I have PostgreSQL 9.1.1 running in a shared hosting environment and I'm running this query:

SELECT a.id,
CASE WHEN a.idpai IS NULL THEN a.nome
ELSE concat(a.nome, ' (', b.nome, ')')
END AS nome, a.idpai
FROM localidade a
LEFT OUTER JOIN localidade b ON a.idpai = b.id
WHERE a.idcidade = :idcidade AND normalizar(
    CASE WHEN a.idpai IS NULL THEN a.nome
    ELSE concat(a.nome, ' (', b.nome, ')')
) LIKE normalizar(:nome)
ORDER BY CASE WHEN normalizar(
    CASE WHEN a.idpai IS NULL THEN a.nome
    ELSE concat(a.nome, ' (', b.nome, ')')
) LIKE substring(normalizar(:nome) from 2) THEN 1
END, a.nome, b.nome

The performance is pretty good, the query returns in less than 50ms. Though, I'm repeating this part 3 times inside the query:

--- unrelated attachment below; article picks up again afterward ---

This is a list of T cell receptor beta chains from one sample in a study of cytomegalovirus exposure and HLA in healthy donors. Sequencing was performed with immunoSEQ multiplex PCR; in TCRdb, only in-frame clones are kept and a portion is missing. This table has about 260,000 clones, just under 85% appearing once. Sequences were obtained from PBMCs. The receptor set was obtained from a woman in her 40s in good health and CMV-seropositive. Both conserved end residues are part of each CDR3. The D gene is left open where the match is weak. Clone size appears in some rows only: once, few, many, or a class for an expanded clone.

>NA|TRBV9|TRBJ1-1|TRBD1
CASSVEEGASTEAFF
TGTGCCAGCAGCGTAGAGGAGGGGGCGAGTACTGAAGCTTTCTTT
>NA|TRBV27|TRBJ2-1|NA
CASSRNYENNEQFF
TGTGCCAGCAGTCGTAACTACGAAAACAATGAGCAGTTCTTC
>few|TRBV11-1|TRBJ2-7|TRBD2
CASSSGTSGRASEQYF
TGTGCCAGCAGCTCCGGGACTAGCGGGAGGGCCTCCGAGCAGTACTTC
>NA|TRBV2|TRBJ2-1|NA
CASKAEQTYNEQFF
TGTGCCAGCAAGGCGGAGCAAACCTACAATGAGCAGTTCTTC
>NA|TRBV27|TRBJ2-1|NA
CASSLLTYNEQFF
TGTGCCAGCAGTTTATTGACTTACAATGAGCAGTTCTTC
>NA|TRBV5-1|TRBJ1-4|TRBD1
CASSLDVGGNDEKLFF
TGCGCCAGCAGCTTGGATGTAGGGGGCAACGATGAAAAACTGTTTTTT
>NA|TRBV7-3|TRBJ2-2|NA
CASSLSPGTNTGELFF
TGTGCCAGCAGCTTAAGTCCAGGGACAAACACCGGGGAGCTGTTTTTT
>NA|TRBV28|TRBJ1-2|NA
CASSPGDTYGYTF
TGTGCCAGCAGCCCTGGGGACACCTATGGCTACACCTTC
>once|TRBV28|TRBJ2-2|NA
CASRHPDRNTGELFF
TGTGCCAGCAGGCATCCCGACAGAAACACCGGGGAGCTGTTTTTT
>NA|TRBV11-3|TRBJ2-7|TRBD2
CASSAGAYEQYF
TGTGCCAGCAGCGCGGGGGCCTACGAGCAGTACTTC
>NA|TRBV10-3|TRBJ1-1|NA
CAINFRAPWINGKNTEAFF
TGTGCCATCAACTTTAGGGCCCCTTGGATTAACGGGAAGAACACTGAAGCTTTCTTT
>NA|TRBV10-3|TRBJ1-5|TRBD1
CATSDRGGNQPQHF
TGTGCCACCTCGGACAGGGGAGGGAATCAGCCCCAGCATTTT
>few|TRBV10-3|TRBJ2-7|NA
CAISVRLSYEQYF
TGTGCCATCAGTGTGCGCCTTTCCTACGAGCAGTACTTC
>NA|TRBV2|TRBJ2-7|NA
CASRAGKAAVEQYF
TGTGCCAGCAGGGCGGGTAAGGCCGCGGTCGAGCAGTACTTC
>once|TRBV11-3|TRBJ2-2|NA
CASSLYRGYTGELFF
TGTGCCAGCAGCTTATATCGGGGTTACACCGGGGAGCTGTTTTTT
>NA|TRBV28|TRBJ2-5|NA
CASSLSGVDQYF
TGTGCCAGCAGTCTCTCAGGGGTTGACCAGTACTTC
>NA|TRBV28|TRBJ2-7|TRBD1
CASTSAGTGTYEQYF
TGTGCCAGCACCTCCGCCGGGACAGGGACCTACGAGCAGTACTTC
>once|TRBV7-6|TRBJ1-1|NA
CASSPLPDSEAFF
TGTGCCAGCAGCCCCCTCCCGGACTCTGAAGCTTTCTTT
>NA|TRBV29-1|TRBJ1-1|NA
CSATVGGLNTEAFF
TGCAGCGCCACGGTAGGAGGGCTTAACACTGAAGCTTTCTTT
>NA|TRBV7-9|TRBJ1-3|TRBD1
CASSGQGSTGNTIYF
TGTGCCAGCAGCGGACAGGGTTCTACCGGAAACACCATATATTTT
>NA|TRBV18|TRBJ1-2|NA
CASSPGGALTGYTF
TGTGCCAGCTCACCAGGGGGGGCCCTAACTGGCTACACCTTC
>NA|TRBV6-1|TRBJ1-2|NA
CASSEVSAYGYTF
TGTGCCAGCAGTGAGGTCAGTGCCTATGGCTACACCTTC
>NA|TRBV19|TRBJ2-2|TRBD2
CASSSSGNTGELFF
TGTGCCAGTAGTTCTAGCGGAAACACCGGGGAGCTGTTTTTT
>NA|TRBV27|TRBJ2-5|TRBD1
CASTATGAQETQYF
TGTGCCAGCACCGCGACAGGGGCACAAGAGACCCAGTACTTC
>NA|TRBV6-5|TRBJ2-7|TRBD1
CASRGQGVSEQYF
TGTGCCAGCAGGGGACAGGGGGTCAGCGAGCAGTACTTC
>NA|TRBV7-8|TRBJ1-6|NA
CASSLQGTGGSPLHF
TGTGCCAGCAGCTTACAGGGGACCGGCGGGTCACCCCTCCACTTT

CASE WHEN a.idpai IS NULL THEN a.nome
ELSE concat(a.nome, ' (', b.nome, ')')

I believe this reduces the maintainability of the query and is not DRY at all. What is the recommended way to handle that? Should I create a function in my schema solely for this query? Or just store it in a variable and concatenate into the query in my back end before sending it over to the db server? Or is there any better way around?

I believe what this query does isn't the main point here, but just to give some background:

The localidade table may or may not have a relation with itself through the idpai which references a "parent" register. Assuming this table format:

id | nome | idpai
 1 | foo  |
 2 | bar  |   1

So if the query placeholder :nome contains %foo%, it will return:

id | nome       | idpai
 1 | foo        |
 2 | bar (foo)  |   1

The ORDER BY clause is just to display results which the query parameter matches the beginning of the returned row's name before those who don't - SUBSTRING('%foo%' FROM 2) returns foo% -, and then the matching and not matching groups are ordered by a.nome and b.nome ASC as the SQL shows.